This reminds me of a scene The Office, where Michael Scott and Dwight go on a business trip, using a GPS. They follow the directions exactly, and Michael, after being told to ‘make a right’, drives directly into a lake, because the GPS told him to, and he insisted on following it to the letter.

‘The Machines know!’ he yelled.

But  how much of the information that we trust is pure, and correct? After all, information is only as good as it’s source, and I doubt any of us really know whether or not the information we are privy to is accurate or free from ulterior motives. If an app tells you the nearest gas station is Shell- when there’s a BP right next to it, did Shell pay for the placement? Is Wal-Mart making shopping so easy that going to Target and having to ask an associate where the linens are will become a major inconvenience- a two second interaction that will ruin our whole day?

Does anyone else notice that ‘social media’ makes us the least ‘social’ people ever? Will brick-and-mortar stores eventually close down in favor of online shopping, leaving UPS and Fed-Ex drivers to be the only ones left roaming the land, like cowboys in the old (television show) west? Will social interactions become as rare and lonely as tumbleweeds? After all, if we already can’t risk looking each other in the eye, why bother venturing out at all?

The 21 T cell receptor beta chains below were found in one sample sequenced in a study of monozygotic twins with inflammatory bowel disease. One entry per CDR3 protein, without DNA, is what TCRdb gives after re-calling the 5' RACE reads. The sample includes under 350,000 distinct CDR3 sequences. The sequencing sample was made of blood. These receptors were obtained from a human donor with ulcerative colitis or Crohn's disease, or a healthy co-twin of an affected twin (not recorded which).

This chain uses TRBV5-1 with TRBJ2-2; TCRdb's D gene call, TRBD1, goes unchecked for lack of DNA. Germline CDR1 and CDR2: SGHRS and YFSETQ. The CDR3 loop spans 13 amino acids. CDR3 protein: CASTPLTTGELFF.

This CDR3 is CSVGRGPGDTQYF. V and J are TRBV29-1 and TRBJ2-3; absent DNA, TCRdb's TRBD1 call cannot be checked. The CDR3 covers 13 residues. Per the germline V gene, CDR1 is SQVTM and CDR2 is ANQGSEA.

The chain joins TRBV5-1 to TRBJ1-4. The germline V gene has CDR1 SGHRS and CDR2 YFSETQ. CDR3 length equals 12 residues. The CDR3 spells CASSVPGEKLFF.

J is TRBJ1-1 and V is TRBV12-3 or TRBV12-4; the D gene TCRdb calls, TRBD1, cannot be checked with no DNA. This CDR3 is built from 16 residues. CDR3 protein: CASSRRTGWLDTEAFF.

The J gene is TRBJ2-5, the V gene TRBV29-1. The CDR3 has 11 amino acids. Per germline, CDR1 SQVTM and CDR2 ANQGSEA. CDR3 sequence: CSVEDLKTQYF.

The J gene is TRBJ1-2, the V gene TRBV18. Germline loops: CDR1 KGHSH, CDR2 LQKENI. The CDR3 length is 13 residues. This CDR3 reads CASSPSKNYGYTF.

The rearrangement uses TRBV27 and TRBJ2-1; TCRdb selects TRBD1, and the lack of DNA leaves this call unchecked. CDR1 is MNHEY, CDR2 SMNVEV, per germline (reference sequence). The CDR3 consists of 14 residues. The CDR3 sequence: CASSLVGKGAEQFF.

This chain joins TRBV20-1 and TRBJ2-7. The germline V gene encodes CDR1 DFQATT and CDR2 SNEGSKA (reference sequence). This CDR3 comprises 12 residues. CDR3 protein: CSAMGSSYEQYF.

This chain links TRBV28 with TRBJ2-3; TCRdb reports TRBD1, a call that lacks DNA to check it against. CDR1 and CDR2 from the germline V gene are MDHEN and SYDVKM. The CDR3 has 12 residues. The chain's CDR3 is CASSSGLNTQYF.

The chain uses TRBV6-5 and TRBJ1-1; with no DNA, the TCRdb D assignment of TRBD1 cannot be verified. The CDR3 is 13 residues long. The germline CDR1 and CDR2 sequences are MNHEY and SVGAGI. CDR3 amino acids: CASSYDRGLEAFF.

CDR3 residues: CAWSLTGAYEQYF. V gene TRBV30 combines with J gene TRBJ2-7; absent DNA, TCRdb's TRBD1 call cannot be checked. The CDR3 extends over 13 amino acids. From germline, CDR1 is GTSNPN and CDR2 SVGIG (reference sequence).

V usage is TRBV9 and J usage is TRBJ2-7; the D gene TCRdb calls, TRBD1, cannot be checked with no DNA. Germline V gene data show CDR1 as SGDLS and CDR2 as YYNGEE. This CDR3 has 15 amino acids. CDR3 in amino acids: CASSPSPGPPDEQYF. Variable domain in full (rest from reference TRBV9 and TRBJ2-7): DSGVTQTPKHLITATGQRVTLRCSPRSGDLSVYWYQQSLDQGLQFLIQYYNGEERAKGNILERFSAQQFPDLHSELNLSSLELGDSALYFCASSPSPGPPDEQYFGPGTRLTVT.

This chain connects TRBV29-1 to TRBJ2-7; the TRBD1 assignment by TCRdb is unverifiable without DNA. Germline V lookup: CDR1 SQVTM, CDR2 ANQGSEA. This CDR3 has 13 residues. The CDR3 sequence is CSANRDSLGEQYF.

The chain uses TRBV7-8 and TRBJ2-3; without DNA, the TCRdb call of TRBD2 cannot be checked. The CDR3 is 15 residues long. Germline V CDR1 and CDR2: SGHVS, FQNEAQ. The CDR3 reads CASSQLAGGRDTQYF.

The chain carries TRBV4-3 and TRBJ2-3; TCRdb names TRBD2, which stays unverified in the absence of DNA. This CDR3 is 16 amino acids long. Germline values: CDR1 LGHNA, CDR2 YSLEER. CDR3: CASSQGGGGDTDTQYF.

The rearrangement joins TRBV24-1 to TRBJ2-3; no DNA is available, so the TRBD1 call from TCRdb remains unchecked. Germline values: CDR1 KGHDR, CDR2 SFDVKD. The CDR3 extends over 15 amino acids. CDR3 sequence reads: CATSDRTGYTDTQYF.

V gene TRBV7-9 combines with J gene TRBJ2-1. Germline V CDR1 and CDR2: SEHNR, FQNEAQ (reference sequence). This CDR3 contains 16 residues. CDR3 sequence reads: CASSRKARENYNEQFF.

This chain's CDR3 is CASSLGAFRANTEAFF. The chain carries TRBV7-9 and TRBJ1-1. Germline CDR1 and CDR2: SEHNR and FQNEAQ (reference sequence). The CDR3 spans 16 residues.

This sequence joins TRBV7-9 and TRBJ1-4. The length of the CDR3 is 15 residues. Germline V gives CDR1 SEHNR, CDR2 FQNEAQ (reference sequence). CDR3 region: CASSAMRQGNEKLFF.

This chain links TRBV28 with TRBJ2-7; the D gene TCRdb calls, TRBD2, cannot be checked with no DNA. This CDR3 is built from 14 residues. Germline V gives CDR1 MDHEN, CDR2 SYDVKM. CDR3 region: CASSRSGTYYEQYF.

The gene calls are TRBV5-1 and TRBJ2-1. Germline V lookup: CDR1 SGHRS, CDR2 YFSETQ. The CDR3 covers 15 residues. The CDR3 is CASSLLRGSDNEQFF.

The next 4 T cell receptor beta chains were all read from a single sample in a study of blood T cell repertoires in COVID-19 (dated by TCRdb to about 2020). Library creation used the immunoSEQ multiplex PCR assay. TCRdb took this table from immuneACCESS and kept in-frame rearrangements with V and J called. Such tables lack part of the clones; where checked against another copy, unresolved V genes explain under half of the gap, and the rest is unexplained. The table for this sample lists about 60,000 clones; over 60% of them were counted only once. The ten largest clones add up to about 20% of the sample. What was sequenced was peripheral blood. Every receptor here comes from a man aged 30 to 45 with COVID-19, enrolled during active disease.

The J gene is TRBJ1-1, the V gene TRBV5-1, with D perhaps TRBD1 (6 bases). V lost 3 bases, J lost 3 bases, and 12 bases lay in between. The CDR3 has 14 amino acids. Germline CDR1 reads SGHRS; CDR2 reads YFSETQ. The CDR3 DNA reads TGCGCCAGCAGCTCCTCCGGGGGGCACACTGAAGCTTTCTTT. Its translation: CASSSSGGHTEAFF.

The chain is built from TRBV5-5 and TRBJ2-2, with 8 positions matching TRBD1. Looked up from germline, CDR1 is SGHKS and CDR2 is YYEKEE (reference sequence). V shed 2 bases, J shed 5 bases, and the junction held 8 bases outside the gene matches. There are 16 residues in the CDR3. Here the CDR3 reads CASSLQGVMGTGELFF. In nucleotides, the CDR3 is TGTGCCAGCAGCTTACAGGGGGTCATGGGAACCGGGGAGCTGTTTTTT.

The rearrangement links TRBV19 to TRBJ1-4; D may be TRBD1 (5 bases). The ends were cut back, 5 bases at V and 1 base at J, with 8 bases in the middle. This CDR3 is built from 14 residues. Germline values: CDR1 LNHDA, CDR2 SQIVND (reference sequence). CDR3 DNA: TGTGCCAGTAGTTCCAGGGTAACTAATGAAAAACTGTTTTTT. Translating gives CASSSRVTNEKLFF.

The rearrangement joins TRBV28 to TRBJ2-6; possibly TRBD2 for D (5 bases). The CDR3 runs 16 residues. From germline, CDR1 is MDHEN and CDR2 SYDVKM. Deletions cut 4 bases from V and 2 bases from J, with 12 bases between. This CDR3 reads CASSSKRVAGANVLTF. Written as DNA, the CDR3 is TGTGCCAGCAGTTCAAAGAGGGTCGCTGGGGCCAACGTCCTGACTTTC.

With so much of our know-how stored off-site rather than permanently in our brains,- what will  happen when the system goes down, or is corrupted? Without spell check, will we even be able to correspond on paper? (True Story: I actually wrote an old school thank you card recently. I used a word I wasn’t confident of spelling, and pushed on it with the tip of the pen expecting to access Spellcheck.)

Without GPS will we be able to navigate our surroundings? I’m not one of those doom and gloomers about the future either- I love the new convenience that the internet has made possible. It’s just that in the back of my head, I wonder what the price will ultimately be, for all of us. How dependent are we on electricity (seriously, our entire lives are dependent on electricity) and spoon-fed information whose sources we don’t even question? Because now, when we fire up our laptops and phones, we’re turning on the lights to our day-to-day lives. I don’t think many of us could do it on our own anymore. And ‘ off the grid’ may as well be outer space!

Writing Intimidation/3/31/14

In Writing on March 19, 2014 at 2:43 pm

Today I bring up a subject that has only recently begun affecting me- what I call ‘writing intimidation’. I’ve been working furiously as of late  on what I call my ‘real’ writing (as opposed to my blog posts – which I enjoy writing immensely, but which seem less ‘real’- as in ‘marketable’ because they have already been released into the wild, so to speak).